Diamonds: A Whimsical History

April happens to be one of our favorite months as it brings springtime, fresh air, lots of flowers… and it also happens to be the month of the Diamond, not that we are biased or anything. In celebration of April and the whimsical history of the diamond, we are touching on what beliefs, myths and folklores have surrounded these precious stones for years and what makes them so alluring.

The King of Gems

Whether opinion or fact, diamonds have been known as the “king of gems” for years and there are many reasons why. From healing powers to protection from the plague to being thought as actual living creatures, diamonds have had many personas and powers. The word “diamond” actually originates from the ancient Greek word “Adamas” which means invincible. The Greeks thought diamonds to be actual living creatures – Greek philosopher Plato would refer to diamonds as living beings, which the Romans then took a step further around the first century, claiming that diamonds were the tears of God and splinters of stars that had fallen to the earth. Roman soldiers would wear breastplates bearing diamonds as protection to their health, as well as a deterrent to their enemies’ weapons.

Hinduism has a heavy history with diamonds as well. With the discovery of diamonds believed to have been between 800 and 1000 BC in India, the stone became closely associated with the Hindu god Indra. In Hinduism, the diamond was considered to be a result of rocks struck by lightning and was even thought to have been a lightning conductor itself.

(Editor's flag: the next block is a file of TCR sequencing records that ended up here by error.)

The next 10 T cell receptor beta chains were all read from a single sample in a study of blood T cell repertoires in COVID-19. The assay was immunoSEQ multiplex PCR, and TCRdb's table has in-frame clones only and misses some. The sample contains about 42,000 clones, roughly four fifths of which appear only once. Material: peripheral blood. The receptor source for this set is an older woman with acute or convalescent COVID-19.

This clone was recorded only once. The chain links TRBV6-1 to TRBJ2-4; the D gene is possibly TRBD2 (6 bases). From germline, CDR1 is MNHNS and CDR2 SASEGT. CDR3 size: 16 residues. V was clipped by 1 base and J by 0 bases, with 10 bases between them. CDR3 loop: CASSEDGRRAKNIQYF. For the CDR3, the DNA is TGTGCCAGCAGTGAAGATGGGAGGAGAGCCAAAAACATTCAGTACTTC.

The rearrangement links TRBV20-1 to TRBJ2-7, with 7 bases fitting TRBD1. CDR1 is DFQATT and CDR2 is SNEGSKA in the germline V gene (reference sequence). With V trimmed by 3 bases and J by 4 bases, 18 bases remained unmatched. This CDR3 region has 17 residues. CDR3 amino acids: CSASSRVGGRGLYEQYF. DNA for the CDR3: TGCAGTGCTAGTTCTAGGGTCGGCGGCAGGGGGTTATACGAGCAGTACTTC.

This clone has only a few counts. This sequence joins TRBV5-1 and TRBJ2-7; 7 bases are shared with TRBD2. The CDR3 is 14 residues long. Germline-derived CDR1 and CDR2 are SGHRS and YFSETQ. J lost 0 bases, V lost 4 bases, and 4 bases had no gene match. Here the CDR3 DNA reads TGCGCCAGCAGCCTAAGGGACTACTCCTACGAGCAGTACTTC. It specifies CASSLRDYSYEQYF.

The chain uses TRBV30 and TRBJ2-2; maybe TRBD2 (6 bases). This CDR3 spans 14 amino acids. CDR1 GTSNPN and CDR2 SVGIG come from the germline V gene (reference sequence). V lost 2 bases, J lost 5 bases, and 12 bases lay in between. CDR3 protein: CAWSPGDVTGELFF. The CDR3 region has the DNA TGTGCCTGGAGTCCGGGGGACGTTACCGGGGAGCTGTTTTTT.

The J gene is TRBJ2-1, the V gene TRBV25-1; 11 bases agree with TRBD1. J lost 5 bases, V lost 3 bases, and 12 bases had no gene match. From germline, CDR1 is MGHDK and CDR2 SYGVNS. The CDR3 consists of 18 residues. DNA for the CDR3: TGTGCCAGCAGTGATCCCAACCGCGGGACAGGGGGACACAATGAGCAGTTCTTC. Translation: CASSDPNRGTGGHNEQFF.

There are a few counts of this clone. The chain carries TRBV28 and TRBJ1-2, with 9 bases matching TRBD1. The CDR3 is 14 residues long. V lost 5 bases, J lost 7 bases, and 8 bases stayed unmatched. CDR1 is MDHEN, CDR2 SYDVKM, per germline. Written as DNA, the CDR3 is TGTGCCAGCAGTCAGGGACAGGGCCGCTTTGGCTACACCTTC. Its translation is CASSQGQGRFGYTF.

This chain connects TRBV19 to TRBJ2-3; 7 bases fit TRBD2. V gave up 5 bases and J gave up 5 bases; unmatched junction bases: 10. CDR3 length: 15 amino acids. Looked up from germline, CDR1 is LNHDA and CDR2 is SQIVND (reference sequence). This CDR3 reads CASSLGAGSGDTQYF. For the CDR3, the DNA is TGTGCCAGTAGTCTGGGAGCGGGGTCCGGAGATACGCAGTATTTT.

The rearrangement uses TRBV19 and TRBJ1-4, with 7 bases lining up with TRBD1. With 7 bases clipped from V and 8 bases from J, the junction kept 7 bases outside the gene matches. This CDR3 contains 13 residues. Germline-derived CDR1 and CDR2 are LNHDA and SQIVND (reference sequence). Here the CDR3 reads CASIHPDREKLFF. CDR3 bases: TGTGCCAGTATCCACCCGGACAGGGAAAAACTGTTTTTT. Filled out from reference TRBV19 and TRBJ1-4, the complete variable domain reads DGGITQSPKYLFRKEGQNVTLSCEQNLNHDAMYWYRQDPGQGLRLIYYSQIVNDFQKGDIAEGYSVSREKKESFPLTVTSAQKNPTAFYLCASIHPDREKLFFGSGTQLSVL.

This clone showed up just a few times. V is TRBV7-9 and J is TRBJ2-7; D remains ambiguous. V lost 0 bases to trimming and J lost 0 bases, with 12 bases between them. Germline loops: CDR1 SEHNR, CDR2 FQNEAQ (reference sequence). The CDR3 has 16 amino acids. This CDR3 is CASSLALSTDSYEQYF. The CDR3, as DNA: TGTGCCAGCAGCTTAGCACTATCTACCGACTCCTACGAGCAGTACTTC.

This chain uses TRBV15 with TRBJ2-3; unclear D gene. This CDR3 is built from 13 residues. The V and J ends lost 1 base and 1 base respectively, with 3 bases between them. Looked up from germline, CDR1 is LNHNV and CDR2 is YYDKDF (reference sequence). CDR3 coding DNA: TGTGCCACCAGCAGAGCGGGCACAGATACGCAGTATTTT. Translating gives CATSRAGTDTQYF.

There are moments in history where diamonds would even decide one’s fate. In Jewish history, high priests believed that a diamond held before a person accused of a crime would darken if the accused was guilty but would illuminate if held in front of an innocent person. Would you let a diamond decide your fate?

Diamonds: Good or evil?

Diamonds were not always seen as precious or good. There was a time where Persians believed they were evil, derived from Satan to tempt man into materialistic things.

Fast-forwarding to the 16th century, it was believed by some that diamond were poison, and that diamond powder was an ingredient in the famous “succession powders” of Catherine of Medici. She would deal the death penalty by diamond powder, forcing the wrongdoers to swallow it until they keeled over and died. This legend was kept alive to discourage thieves from swallowing diamonds to steal them.

Diamonds Today

The diamond symbolizes everlasting love and a lifetime of commitment as it is the most durable stone. People have been proposing with diamond engagement rings as far back as 1477, when Archduke Maximilian of Austria presented Mary of Burgundy with a simple gold band set with a diamond. He placed it on the third finger of her left hand, believing it contained a vein that coursed directly to his beloved’s heart and this tradition still lives on today.

Hope you have enjoyed this mix of diamond’s history and whimsical folklore! If you’re interested in reading more about the science of how diamonds are formed, head here for “Diamonds, Why Are You So Amazing?” written by Sofia herself. And don’t forget to check out our newest arrivals to gawk over our latest pretties… Unfortunately, these didn’t fall from the stars, but they sure are sparkly. 😉

Photo Credit: @diamondsdogood